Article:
/kus"teuhm/, n.1. a habitual practice; the usual way of acting in given circumstances.2. habits or usages collectively; convention.3. a practice so long established that it has the force of law.4. such practices collectively.5. Sociol. a group pattern of habitual activity usually transmitted from one generation to another.6. toll; duty.7. customs,a. (used with a sing. or pl. v.) duties imposed by law on imported or, less commonly, exported goods.b. (used with a sing. v.) the government department that collects these duties.c. (used with a sing. v.) the section of an airport, station, etc., where baggage is checked for contraband and for goods subject to duty.8. regular patronage of a particular shop, restaurant, etc.9. the customers or patrons of a business firm, collectively.10. the aggregate of customers.11. (in medieval Europe) a customary tax, tribute, or service owed by peasants to their lord.adj.12. made specially for individual customers: custom shoes.13. dealing in things so made, or doing work to order: a custom tailor.[1150-1200; ME custume < AF; OF costume < VL *co(n)s(ue)tumin-, r. L consuetudin- (s. of consuetudo), equiv. to consuet(us) accustomed, ptp. of consuescere (con- CON- + sue- (akin to suus one's own) + -tus ptp. suffix) + -udin- n. suffix; cf. COSTUME]Syn. 1, 2. CUSTOM, HABIT, PRACTICE mean an established way of doing things. CUSTOM, applied to a community or to an individual, implies a more or less permanent continuance of a social usage: It is the custom to give gifts at Christmas time. HABIT, applied particularly to an individual, implies such repetition of the same action as to develop a natural, spontaneous, or rooted tendency or inclination to perform it: to make a habit of reading the newspapers. PRACTICE applies to a set of fixed habits or an ordered procedure in conducting activities: It is his practice to verify all statements.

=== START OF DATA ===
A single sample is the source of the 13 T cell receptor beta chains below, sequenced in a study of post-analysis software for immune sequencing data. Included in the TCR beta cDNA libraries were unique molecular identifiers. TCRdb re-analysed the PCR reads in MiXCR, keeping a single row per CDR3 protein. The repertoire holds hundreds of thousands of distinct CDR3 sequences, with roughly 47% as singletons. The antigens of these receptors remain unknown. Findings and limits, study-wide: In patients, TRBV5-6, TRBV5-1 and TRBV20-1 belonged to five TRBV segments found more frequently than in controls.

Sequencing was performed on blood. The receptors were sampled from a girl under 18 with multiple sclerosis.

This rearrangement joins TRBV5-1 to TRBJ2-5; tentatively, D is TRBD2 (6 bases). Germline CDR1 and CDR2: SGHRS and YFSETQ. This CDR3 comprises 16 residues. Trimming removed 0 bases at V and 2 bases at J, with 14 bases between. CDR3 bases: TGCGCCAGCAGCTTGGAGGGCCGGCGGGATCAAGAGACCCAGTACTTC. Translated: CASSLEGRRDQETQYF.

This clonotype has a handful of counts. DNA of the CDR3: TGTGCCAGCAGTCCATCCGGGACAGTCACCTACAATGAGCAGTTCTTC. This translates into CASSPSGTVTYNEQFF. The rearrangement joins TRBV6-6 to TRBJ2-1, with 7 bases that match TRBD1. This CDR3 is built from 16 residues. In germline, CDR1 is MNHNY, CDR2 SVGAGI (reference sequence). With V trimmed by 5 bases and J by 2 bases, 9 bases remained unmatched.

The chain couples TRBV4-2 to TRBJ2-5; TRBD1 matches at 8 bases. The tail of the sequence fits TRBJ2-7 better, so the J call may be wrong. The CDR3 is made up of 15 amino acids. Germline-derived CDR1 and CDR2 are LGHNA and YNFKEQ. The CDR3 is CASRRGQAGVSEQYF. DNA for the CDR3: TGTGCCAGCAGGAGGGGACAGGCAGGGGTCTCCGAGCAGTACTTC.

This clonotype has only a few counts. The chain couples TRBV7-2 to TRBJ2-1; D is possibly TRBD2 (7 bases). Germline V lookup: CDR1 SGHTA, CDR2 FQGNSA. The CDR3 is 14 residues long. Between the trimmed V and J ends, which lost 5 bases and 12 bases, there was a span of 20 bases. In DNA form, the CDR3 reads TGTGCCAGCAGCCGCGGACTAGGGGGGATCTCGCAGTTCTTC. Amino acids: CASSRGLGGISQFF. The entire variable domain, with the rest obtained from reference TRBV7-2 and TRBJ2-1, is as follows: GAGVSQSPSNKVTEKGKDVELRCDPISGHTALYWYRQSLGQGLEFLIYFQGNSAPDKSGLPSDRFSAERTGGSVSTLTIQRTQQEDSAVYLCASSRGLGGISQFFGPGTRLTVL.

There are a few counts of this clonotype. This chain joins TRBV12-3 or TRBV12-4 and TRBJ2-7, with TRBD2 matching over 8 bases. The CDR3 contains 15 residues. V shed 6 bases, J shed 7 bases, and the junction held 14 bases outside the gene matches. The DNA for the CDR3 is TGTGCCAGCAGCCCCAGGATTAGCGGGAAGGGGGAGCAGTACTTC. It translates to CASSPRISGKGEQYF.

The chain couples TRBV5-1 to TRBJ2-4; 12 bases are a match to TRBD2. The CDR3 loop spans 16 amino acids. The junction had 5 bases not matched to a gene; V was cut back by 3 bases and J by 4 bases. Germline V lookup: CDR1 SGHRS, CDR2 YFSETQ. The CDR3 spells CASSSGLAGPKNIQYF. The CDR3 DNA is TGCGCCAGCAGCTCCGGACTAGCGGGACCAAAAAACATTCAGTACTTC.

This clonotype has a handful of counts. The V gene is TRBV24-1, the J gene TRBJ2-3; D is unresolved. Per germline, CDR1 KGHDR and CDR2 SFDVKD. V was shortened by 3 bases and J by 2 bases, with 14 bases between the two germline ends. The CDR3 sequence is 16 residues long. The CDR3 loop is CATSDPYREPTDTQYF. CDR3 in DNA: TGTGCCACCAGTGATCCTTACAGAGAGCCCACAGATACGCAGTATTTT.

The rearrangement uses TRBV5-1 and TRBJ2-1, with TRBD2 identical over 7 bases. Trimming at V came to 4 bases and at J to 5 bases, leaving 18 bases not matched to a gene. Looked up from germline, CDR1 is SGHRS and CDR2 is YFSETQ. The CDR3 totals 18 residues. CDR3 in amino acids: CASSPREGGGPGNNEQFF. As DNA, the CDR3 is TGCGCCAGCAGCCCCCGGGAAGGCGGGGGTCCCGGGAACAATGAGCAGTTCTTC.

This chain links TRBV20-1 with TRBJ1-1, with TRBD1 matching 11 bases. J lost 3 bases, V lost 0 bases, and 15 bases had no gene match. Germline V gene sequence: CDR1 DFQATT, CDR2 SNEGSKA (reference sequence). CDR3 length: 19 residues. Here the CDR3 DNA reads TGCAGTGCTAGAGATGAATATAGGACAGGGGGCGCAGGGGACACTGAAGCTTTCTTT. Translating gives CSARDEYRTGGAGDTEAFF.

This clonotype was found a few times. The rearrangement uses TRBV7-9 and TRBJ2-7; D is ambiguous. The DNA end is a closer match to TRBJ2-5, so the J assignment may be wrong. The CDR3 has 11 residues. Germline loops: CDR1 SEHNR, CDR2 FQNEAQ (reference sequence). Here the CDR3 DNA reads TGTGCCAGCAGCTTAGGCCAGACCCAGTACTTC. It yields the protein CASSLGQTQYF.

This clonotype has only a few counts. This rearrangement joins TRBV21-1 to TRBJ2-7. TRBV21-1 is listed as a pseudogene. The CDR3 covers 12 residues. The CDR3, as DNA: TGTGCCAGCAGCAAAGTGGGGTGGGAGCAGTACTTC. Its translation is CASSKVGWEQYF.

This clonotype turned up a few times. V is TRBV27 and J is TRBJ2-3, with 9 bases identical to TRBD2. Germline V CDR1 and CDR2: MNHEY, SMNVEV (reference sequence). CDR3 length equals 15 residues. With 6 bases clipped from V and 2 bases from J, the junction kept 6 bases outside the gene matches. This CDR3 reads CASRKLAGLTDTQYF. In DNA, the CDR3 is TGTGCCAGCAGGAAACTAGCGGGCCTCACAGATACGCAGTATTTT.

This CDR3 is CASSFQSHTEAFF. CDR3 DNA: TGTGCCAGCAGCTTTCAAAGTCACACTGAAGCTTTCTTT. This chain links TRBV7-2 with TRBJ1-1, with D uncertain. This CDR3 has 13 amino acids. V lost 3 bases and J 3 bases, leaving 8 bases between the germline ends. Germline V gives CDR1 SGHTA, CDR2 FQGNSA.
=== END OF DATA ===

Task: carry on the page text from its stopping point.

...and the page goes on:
* * *In law, long-established practice common to many or to a particular place or institution and generally recognized as having the force of law.In England during the Anglo-Saxon period, local customs formed most laws affecting family rights, ownership and inheritance, contracts, and violence between individuals. The Norman conquerors granted the validity of customary law, adapting it to their feudal system. In the 13th and 14th centuries, English law was given statutory authority under the crown, making the "customs of the realm" England's common law. See also culture; folklore; myth; taboo.
* * *▪ English lawin English law, an ancient rule of law for a particular locality, as opposed to the common law of the country. It has its origin in the Anglo-Saxon period, when local customs formed most laws affecting family rights, ownership and inheritance, contracts, and personal violence. The Norman conquerors granted the validity of customary law, adapting it to their feudal system. After the great transformations of the 13th and 14th centuries, when English law was given statutory authority under the crown, the “customs of the realm” became England's common law. Since that time, a local custom outside of common law has been considered valid if it: (1) has been practiced peaceably and continuously from time immemorial—in practice, as long as living testimony can recall; (2) is reasonable, certain, and obligatory; and (3) is confined to a specific locality. With the cultural uniformity of the modern age, custom as a force of law retains its validity, but in practice it has lost ground to common law.
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